For attorneys pursuing COVID-19-related business interruption claims, one of the chief challenges is the provision in most insurance policies that damages should be caused by a direct physical loss or direct physical damage to the insured property.
In fact, the issue is at the center of much of the insurance litigation between business and insurers in the wake of the pandemic. As the insurance industry publication Risk & Insurance recently wrote, “businesses expected their insurers to provide coverage under their business interruption policies, while insurance carriers claimed that because the pandemic did not inflict physical damage on those businesses, the policy didn’t cover it.”
Although two years have passed since the pandemic began, the article noted, “likely the issue (of business interruption claims) will keep attorneys busy for quite some time.”
Given the hurdles presented by the direct physical loss or damage provisions, how are attorneys moving forward? In this post, we briefly outline a number of alternative theories for physical loss or damage caused by COVID-19 and explore how experienced damages experts can provide critical support to counsel to help strengthen their claims.
Alternative Damages Theories for Business Interruption Claims
An article for the National Association of Certified Valuators and Analysts by attorneys Michael Childress and Marina R. Pacheco from Kabateck LLP, a law firm headquartered in Los Angeles, succinctly lays out the challenges facing attorneys in COVID-19 business interruption cases.
“Although insurance companies will argue that COVID-19 does not trigger coverage, there are several theories that may prove to provide coverage to a multitude of policyholders, thereby ensuring their continued success,” they wrote. Childress and Pacheco offer four potential theories that attorneys may be able to use to achieve a recovery based upon existing case law. The theories include:
1. Physical damages caused by substances not visible to the human eye. While the virus is invisible, it has contaminated the property, thus causing property damage.
2: Loss of use of the property. In some cases, businesses have shown that damages occur from the loss of the use of property even if actual physical damage is not evident.
3: Loss of functionality of the property. If a business loses the use, access, or functionality of a property, this may qualify as physical damage for the purposes of a business interruption claim.
4: Civil authority provision. Some business risk policies include additional coverage for losses that occur when a civil authority prohibits access to an insured property, thus resulting in loss of business income.
As Childress and Pacheco conclude “under most business interruption policies, the actual loss of business income as well as payroll expenses are covered. However, the scope of coverage will always be policy specific and is highly dependent upon the language of each individual policy. A policyholder should not rely on their broker or insurer for the answer.”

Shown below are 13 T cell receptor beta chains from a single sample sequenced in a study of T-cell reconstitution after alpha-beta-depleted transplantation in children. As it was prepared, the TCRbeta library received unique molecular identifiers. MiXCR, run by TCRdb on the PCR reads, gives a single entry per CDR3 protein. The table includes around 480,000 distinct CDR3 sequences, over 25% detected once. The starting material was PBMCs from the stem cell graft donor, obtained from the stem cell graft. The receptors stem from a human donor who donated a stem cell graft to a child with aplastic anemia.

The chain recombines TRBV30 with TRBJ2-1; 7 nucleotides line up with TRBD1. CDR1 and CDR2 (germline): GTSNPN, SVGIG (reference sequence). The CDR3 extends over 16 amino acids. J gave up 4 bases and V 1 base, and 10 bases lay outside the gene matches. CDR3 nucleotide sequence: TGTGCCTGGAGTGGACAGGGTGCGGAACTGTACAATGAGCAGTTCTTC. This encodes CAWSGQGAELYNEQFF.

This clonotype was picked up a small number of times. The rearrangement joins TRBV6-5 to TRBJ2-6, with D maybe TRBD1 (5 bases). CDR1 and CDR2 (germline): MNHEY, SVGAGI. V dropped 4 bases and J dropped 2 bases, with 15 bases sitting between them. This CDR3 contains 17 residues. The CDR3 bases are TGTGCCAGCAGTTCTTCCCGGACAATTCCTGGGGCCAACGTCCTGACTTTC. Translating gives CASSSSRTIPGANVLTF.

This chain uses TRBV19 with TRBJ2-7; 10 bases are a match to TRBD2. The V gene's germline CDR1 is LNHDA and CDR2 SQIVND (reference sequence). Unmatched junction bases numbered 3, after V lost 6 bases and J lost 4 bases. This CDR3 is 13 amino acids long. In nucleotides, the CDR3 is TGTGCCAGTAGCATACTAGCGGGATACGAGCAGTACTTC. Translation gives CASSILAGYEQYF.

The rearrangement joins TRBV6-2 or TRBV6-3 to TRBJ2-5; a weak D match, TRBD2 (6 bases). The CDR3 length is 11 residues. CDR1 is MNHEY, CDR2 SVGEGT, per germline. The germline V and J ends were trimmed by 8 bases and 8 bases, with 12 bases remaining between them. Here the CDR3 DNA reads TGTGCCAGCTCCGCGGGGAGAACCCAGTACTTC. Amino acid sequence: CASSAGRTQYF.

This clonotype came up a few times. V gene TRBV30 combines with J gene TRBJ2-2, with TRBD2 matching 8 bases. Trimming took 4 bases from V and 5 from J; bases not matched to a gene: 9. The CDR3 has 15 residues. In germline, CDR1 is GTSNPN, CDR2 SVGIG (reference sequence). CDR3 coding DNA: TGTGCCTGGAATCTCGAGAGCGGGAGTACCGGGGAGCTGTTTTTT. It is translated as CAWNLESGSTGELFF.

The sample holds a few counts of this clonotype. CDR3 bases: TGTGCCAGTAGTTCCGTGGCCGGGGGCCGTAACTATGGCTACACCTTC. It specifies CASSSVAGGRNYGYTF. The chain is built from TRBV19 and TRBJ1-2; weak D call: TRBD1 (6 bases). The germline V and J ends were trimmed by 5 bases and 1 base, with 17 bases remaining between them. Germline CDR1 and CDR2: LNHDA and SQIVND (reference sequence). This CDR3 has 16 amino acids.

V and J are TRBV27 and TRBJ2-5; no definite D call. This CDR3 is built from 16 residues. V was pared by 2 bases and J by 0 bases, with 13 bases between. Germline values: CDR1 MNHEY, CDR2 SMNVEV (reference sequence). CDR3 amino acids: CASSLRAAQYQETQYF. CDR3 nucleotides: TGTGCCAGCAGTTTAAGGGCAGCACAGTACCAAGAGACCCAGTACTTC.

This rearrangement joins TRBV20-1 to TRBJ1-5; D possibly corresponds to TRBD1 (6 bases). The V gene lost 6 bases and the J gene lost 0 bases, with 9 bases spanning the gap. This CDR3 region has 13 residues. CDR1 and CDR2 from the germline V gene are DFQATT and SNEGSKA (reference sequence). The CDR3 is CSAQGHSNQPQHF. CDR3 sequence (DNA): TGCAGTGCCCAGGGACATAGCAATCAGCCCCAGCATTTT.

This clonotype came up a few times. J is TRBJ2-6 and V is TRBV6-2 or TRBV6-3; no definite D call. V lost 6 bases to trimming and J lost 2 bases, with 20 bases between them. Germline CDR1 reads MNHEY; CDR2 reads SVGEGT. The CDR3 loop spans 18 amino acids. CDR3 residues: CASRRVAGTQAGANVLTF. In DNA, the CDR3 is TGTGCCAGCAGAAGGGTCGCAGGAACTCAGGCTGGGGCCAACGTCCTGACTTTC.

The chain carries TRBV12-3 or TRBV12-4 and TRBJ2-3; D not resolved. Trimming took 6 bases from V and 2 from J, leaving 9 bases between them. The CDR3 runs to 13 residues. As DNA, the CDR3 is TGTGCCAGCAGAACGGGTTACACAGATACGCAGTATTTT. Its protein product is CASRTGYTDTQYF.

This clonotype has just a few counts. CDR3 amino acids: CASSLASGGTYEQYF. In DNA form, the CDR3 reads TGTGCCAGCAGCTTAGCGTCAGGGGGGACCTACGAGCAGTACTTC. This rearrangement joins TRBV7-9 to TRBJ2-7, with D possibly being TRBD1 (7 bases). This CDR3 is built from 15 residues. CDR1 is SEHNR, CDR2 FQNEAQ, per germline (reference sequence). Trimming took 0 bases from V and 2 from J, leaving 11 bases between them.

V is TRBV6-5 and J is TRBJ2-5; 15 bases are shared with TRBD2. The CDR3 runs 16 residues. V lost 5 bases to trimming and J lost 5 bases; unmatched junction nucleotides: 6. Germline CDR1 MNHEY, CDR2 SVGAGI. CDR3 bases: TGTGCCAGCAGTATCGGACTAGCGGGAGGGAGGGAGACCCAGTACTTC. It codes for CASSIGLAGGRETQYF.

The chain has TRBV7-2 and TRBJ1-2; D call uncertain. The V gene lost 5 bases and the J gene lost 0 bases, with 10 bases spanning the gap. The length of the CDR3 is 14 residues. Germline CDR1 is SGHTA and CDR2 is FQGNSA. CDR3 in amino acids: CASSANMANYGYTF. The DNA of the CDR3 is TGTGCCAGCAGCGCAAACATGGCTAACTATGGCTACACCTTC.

Hiring Experienced and Creative Damages Experts
As they build business interruption cases, counsel can benefit from working with experienced Certified Public Accountants who have deep expertise in building damages calculations and the ability to think outside the box regarding theories of damages.
A CPA with damages expertise will be able to analyze financial information and other relevant data to help determine the existence and extent of damages associated with a particular set of facts and circumstances. This analysis can then be used to develop conclusions about the issues and can form the basis of independently calculated economic damages opinions—opinions that are defensible in court or another forum.
Key is the ability of the CPA to calculate damages resulting from a business interruption and to be able to convey the story of those calculations to counsel and triers of fact in a way that is clear, concise and easily understood.
Attorneys would also be well advised to seek credentialed professionals with a strong track record of providing credible opinions, especially in cases where the theories of damages must be defended under intense scrutiny. And they should seek out CPAs who use advanced technology to develop their work product and use this technology to assist in communicating a story to the trier of fact.
For our part, at FSS, our damages experts routinely serve counsel in two capacities:
• as consulting experts whose role is usually never disclosed and whose work is generally not discoverable. In this capacity, attorneys can view us as trusted advisors to provide strategic advantages throughout litigation.
• as testifying experts, who serve as expert witnesses in ongoing litigation. In this role, our work is discoverable and we will advocate for our independent opinion on economic damages.
Forensic Strategic Solutions has substantial experience working with attorneys and clients on economic damages calculations involving business interruption claims. To learn more about our work, contact us for a consultation, or visit our practice area page, Investigative Financial Consulting.